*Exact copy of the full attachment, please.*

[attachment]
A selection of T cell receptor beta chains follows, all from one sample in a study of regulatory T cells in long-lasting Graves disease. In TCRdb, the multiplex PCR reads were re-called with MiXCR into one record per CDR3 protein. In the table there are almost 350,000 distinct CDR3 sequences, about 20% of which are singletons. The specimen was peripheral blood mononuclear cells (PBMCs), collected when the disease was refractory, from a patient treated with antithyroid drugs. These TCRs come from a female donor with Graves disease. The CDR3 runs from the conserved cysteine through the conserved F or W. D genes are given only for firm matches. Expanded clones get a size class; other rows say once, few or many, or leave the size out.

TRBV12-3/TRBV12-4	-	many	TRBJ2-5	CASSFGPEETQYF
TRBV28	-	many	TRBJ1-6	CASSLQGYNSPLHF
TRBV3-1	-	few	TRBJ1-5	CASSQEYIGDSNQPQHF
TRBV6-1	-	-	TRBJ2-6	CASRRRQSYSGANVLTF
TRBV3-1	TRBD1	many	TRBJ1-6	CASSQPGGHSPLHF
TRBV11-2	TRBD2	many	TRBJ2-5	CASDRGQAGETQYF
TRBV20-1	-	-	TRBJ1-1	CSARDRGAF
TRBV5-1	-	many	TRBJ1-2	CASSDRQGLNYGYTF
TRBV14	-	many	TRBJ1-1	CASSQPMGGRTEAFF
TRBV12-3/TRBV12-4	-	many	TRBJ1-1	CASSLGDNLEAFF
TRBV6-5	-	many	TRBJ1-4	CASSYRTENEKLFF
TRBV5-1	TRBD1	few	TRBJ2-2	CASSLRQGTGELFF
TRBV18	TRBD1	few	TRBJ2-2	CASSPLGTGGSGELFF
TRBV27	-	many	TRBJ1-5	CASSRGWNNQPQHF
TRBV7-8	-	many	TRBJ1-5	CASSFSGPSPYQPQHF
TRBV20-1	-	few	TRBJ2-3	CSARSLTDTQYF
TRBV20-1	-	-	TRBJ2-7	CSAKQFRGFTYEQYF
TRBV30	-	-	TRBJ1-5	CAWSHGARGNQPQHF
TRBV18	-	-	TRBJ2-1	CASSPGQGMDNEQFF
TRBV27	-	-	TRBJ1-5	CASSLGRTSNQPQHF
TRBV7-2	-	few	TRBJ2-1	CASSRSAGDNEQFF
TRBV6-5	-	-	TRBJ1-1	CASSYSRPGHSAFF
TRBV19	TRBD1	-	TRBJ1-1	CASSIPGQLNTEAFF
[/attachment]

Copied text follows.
A selection of T cell receptor beta chains follows, all from one sample in a study of regulatory T cells in long-lasting Graves disease. In TCRdb, the multiplex PCR reads were re-called with MiXCR into one record per CDR3 protein. In the table there are almost 350,000 distinct CDR3 sequences, about 20% of which are singletons. The specimen was peripheral blood mononuclear cells (PBMCs), collected when the disease was refractory, from a patient treated with antithyroid drugs. These TCRs come from a female donor with Graves disease. The CDR3 runs from the conserved cysteine through the conserved F or W. D genes are given only for firm matches. Expanded clones get a size class; other rows say once, few or many, or leave the size out.

TRBV12-3/TRBV12-4	-	many	TRBJ2-5	CASSFGPEETQYF
TRBV28	-	many	TRBJ1-6	CASSLQGYNSPLHF
TRBV3-1	-	few	TRBJ1-5	CASSQEYIGDSNQPQHF
TRBV6-1	-	-	TRBJ2-6	CASRRRQSYSGANVLTF
TRBV3-1	TRBD1	many	TRBJ1-6	CASSQPGGHSPLHF
TRBV11-2	TRBD2	many	TRBJ2-5	CASDRGQAGETQYF
TRBV20-1	-	-	TRBJ1-1	CSARDRGAF
TRBV5-1	-	many	TRBJ1-2	CASSDRQGLNYGYTF
TRBV14	-	many	TRBJ1-1	CASSQPMGGRTEAFF
TRBV12-3/TRBV12-4	-	many	TRBJ1-1	CASSLGDNLEAFF
TRBV6-5	-	many	TRBJ1-4	CASSYRTENEKLFF
TRBV5-1	TRBD1	few	TRBJ2-2	CASSLRQGTGELFF
TRBV18	TRBD1	few	TRBJ2-2	CASSPLGTGGSGELFF
TRBV27	-	many	TRBJ1-5	CASSRGWNNQPQHF
TRBV7-8	-	many	TRBJ1-5	CASSFSGPSPYQPQHF
TRBV20-1	-	few	TRBJ2-3	CSARSLTDTQYF
TRBV20-1	-	-	TRBJ2-7	CSAKQFRGFTYEQYF
TRBV30	-	-	TRBJ1-5	CAWSHGARGNQPQHF
TRBV18	-	-	TRBJ2-1	CASSPGQGMDNEQFF
TRBV27	-	-	TRBJ1-5	CASSLGRTSNQPQHF
TRBV7-2	-	few	TRBJ2-1	CASSRSAGDNEQFF
TRBV6-5	-	-	TRBJ1-1	CASSYSRPGHSAFF
TRBV19	TRBD1	-	TRBJ1-1	CASSIPGQLNTEAFF